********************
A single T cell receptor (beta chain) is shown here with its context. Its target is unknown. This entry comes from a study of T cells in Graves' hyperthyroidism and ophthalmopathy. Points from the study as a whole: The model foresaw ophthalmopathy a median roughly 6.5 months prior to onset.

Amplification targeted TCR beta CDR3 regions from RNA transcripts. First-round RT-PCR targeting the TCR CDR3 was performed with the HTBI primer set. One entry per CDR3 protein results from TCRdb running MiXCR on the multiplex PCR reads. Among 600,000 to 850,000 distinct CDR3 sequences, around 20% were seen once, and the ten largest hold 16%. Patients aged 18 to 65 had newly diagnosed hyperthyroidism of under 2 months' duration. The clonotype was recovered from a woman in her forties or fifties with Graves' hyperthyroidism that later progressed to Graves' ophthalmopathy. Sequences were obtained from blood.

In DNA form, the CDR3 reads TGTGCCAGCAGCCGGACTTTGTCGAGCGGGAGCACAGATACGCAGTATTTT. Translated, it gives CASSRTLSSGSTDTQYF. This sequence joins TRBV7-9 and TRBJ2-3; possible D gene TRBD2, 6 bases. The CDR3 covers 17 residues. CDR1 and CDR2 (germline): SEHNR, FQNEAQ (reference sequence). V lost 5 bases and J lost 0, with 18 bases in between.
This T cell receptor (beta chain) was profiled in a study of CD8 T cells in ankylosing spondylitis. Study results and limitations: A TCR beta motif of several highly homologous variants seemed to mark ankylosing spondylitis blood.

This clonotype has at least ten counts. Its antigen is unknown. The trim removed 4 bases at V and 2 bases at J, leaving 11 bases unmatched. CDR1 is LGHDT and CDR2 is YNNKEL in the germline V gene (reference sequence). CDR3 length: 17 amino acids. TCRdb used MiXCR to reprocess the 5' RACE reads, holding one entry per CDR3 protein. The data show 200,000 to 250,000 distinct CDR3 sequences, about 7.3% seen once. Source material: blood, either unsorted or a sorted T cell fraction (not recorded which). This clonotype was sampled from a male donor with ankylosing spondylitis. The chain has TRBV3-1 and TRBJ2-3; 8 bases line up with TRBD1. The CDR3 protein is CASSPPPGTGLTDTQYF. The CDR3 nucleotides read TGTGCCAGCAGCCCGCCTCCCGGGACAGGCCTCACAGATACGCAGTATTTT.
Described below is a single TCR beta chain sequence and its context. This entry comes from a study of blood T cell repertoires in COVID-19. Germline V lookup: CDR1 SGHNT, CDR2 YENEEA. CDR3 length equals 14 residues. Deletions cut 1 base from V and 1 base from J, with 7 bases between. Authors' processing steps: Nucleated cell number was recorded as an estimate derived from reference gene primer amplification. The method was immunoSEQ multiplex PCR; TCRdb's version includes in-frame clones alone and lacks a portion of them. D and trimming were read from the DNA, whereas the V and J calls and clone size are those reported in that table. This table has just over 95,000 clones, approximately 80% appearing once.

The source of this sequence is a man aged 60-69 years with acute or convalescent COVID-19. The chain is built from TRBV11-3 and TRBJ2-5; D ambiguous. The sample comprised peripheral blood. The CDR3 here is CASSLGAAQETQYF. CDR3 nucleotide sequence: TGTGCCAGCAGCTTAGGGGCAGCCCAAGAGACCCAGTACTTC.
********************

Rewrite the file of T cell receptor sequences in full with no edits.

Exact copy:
A single T cell receptor (beta chain) is shown here with its context. Its target is unknown. This entry comes from a study of T cells in Graves' hyperthyroidism and ophthalmopathy. Points from the study as a whole: The model foresaw ophthalmopathy a median roughly 6.5 months prior to onset.

Amplification targeted TCR beta CDR3 regions from RNA transcripts. First-round RT-PCR targeting the TCR CDR3 was performed with the HTBI primer set. One entry per CDR3 protein results from TCRdb running MiXCR on the multiplex PCR reads. Among 600,000 to 850,000 distinct CDR3 sequences, around 20% were seen once, and the ten largest hold 16%. Patients aged 18 to 65 had newly diagnosed hyperthyroidism of under 2 months' duration. The clonotype was recovered from a woman in her forties or fifties with Graves' hyperthyroidism that later progressed to Graves' ophthalmopathy. Sequences were obtained from blood.

In DNA form, the CDR3 reads TGTGCCAGCAGCCGGACTTTGTCGAGCGGGAGCACAGATACGCAGTATTTT. Translated, it gives CASSRTLSSGSTDTQYF. This sequence joins TRBV7-9 and TRBJ2-3; possible D gene TRBD2, 6 bases. The CDR3 covers 17 residues. CDR1 and CDR2 (germline): SEHNR, FQNEAQ (reference sequence). V lost 5 bases and J lost 0, with 18 bases in between.
This T cell receptor (beta chain) was profiled in a study of CD8 T cells in ankylosing spondylitis. Study results and limitations: A TCR beta motif of several highly homologous variants seemed to mark ankylosing spondylitis blood.

This clonotype has at least ten counts. Its antigen is unknown. The trim removed 4 bases at V and 2 bases at J, leaving 11 bases unmatched. CDR1 is LGHDT and CDR2 is YNNKEL in the germline V gene (reference sequence). CDR3 length: 17 amino acids. TCRdb used MiXCR to reprocess the 5' RACE reads, holding one entry per CDR3 protein. The data show 200,000 to 250,000 distinct CDR3 sequences, about 7.3% seen once. Source material: blood, either unsorted or a sorted T cell fraction (not recorded which). This clonotype was sampled from a male donor with ankylosing spondylitis. The chain has TRBV3-1 and TRBJ2-3; 8 bases line up with TRBD1. The CDR3 protein is CASSPPPGTGLTDTQYF. The CDR3 nucleotides read TGTGCCAGCAGCCCGCCTCCCGGGACAGGCCTCACAGATACGCAGTATTTT.
Described below is a single TCR beta chain sequence and its context. This entry comes from a study of blood T cell repertoires in COVID-19. Germline V lookup: CDR1 SGHNT, CDR2 YENEEA. CDR3 length equals 14 residues. Deletions cut 1 base from V and 1 base from J, with 7 bases between. Authors' processing steps: Nucleated cell number was recorded as an estimate derived from reference gene primer amplification. The method was immunoSEQ multiplex PCR; TCRdb's version includes in-frame clones alone and lacks a portion of them. D and trimming were read from the DNA, whereas the V and J calls and clone size are those reported in that table. This table has just over 95,000 clones, approximately 80% appearing once.

The source of this sequence is a man aged 60-69 years with acute or convalescent COVID-19. The chain is built from TRBV11-3 and TRBJ2-5; D ambiguous. The sample comprised peripheral blood. The CDR3 here is CASSLGAAQETQYF. CDR3 nucleotide sequence: TGTGCCAGCAGCTTAGGGGCAGCCCAAGAGACCCAGTACTTC.